This is a part of the destabilization that takes place when you have the kind of conditions that you do now in Lebanon, thanks to Syrian interference.

So we are united with the rest of the world in wanting a full investigation into what happened here, but there is no doubt that the conditions created by Syria's presence there have created a destabilized situation in Lebanon. That's very clear to everyone, and we would like to see Syria understand its obligations to adhere to the requirements set by Resolution 1549.*

Oh, on -- yes, right. Yes, I did raise our concerns, our very strong concerns about this case. I did talk at some length about the importance of this issue to the United States, to the American Administration, to the American Congress, to the American people. And I expressed our very strong hope that there will be a resolution of this very soon.

QUESTION: (Inaudible) so far, regarding the Syrian situation. And I have another question. Did you offer the Lebanese any technical help regarding the investigation?

SECRETARY RICE: On the second point, of course, we are always willing to help technically where we are needed. But we did discuss the situation in Lebanon. We discussed the need for calm. We discussed the need for Lebanon to be able to manage its affairs. But I just wanted -- I was very clear with the Foreign Minister that the Syrian problem, as Resolution 1549* notes, is a serious problem, and the Syrians need to address that.

I also have related to the Minister, as I have from all ministers from the region when I have the opportunity to meet with them, our very strong desire that Syria find a way to a new path with the United States, and that that really should begin with Syrian understanding and accountability for what is going on in Baghdad as a result of people who are headquartered or acting out of Damascus. If needed. If needed.

QUESTION: Secretary Rice, how seriously is the United States considering imposing additional sanctions on Syria if it fails to take the steps you want?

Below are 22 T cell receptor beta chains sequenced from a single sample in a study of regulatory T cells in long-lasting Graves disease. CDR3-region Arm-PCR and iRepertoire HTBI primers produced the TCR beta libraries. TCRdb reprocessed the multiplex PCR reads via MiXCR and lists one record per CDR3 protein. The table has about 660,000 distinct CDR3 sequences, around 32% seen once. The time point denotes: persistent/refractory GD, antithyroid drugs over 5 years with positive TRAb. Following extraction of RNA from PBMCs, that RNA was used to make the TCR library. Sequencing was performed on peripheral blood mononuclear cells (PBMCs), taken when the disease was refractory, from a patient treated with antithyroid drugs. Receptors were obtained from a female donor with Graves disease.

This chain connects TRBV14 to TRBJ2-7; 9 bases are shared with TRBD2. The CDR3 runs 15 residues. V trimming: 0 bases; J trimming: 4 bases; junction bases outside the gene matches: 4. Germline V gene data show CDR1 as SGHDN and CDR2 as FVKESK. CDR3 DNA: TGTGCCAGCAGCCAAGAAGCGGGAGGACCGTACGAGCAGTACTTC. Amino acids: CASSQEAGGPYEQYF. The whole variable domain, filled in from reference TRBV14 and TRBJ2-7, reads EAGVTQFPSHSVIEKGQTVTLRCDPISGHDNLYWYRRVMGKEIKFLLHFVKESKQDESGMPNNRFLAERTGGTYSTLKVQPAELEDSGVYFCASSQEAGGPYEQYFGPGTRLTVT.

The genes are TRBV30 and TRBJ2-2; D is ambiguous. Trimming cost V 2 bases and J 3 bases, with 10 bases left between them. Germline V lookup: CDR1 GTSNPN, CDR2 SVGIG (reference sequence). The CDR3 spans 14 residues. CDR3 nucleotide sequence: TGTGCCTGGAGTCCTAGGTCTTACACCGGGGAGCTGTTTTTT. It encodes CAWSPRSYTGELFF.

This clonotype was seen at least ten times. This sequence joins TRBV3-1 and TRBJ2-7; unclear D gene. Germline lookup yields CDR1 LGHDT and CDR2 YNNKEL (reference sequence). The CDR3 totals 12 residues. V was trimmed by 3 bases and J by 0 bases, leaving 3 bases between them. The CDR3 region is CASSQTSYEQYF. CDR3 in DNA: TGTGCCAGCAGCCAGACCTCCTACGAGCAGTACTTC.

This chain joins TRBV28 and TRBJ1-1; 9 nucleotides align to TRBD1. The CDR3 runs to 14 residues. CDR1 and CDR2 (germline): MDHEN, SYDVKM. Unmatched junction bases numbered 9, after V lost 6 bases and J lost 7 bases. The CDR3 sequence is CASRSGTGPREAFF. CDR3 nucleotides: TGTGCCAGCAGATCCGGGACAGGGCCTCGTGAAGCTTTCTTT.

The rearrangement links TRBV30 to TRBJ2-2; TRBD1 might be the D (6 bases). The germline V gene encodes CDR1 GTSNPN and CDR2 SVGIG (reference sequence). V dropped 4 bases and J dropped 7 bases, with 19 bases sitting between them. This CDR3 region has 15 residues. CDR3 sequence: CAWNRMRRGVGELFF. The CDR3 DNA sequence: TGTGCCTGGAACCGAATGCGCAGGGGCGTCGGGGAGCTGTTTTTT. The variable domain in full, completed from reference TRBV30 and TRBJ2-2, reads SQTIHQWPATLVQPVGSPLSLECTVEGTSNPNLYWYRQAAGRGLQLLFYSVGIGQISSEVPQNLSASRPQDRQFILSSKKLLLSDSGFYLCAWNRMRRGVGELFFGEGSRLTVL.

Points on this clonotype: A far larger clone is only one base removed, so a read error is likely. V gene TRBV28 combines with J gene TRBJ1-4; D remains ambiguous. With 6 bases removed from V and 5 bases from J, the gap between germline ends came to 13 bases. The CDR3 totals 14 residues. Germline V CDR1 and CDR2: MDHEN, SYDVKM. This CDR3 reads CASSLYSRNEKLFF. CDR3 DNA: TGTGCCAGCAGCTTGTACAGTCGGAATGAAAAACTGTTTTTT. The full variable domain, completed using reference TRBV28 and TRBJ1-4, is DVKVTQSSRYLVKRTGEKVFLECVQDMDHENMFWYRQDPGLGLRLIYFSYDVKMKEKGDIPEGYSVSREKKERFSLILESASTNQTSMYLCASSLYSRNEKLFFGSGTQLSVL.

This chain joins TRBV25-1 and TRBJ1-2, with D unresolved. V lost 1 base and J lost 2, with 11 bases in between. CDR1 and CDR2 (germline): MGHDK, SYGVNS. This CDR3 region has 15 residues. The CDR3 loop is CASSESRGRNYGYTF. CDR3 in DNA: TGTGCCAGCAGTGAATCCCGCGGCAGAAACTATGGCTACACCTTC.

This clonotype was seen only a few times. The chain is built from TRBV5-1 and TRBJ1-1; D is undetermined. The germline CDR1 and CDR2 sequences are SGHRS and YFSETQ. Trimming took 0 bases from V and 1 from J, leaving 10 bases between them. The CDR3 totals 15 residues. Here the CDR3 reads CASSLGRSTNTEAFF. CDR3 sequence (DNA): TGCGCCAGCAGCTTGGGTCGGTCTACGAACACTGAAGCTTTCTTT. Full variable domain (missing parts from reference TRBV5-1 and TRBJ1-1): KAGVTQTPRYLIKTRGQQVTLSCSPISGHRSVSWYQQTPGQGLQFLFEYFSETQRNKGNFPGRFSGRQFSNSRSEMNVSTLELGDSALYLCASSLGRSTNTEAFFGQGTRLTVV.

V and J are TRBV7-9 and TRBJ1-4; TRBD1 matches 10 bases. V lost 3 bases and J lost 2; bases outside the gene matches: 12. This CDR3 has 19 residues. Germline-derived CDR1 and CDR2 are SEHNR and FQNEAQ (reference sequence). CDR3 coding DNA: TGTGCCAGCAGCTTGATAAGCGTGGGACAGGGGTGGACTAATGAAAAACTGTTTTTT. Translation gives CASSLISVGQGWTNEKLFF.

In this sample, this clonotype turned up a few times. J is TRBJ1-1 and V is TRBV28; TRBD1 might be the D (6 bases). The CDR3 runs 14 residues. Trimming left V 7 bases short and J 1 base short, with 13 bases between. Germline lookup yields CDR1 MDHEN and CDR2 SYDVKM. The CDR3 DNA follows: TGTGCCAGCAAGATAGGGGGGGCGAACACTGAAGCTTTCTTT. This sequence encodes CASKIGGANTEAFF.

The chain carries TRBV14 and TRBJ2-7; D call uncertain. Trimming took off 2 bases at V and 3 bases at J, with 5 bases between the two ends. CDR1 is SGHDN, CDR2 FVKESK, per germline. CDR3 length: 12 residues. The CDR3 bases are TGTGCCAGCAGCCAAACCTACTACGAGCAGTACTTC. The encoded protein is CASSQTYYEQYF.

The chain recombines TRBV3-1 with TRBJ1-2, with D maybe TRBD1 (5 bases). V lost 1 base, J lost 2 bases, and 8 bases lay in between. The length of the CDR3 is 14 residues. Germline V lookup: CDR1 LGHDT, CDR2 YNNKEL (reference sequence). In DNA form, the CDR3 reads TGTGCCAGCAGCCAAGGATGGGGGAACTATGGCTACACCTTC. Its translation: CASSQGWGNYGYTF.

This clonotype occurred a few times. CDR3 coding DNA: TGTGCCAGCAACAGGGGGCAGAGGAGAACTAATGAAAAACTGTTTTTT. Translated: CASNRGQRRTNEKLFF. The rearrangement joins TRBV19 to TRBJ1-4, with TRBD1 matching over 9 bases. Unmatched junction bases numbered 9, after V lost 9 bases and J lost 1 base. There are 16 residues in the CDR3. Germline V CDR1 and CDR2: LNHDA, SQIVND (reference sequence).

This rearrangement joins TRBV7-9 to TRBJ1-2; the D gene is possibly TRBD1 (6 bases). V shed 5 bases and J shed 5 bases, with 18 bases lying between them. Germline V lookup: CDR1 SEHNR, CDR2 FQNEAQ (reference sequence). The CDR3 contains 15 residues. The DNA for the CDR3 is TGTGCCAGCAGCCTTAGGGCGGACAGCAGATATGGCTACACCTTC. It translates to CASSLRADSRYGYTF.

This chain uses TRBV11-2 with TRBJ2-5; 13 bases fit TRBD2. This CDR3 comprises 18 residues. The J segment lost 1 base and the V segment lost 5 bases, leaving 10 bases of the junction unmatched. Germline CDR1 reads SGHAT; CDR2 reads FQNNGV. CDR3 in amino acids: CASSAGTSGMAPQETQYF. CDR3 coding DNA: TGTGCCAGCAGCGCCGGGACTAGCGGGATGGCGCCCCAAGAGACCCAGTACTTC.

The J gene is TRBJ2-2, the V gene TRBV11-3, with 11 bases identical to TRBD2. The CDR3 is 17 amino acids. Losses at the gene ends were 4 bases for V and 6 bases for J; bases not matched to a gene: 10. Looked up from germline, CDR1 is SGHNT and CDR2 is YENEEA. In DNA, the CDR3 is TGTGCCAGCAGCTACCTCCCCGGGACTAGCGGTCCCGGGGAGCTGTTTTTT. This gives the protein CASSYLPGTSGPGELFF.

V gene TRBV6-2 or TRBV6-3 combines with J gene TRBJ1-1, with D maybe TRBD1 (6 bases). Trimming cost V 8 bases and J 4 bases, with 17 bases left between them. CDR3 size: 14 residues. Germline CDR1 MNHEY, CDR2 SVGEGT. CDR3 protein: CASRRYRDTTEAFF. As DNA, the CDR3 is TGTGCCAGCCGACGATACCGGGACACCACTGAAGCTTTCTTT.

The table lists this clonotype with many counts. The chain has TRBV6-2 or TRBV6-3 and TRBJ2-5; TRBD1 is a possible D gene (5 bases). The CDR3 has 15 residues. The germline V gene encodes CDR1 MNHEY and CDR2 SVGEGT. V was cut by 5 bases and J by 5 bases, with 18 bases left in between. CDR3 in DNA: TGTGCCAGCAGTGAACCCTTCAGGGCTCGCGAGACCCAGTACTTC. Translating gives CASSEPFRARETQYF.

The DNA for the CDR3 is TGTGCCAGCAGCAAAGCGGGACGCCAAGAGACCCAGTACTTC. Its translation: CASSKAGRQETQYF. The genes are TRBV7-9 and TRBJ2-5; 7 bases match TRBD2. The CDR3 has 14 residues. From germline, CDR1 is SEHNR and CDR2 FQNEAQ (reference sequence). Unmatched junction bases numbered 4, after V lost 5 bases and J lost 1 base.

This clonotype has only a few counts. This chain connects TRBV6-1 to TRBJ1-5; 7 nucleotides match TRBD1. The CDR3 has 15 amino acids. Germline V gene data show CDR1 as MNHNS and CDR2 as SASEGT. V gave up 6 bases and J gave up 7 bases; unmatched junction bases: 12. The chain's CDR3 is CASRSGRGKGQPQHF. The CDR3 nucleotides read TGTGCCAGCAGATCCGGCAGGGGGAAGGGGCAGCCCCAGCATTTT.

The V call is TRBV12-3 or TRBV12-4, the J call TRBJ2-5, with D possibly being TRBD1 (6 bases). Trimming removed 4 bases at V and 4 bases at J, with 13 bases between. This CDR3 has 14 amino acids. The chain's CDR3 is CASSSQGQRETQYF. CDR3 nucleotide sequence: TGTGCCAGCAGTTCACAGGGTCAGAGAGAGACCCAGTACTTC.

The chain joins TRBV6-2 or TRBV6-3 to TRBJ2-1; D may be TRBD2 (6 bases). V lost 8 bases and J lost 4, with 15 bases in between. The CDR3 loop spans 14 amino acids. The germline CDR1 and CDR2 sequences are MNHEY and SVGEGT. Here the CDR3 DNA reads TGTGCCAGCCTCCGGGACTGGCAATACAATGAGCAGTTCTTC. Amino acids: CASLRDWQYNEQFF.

SECRETARY RICE: Well, as I've said, the Syrian -- U.S.-Syrian relationship is not moving in a positive direction. And it would be our hope that the Syrian Government would take the multiple meetings that it's had with American officials, in which we've talked about our concerns, the fact that we did, under the Syria Accountability Act, levy a number of sanctions; the fact that we have had to cooperate with others, including the French, on Resolution 1549;* the fact that we've had concerns about what the Syrians -- the Syrians' apparent unwillingness to deal with the insurgency problem in Iraq out of Syria; that the Syrians would take this as a very strong signal that the United States does not like the direction of U.S.-Syrian relations, and we will continue to consider what other options are at our disposal.

QUESTION: Are you going to Cairo?

SECRETARY RICE: Our delegation has not yet been decided, but I'll get back to you, how's that? Okay, thank you.

*1559

(end transcript)

(Distributed by the Bureau of International Information Programs, U.S. Department of State. Web site: http://usinfo.state.gov)



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Page last modified: 24-07-2011 09:36:13 Zulu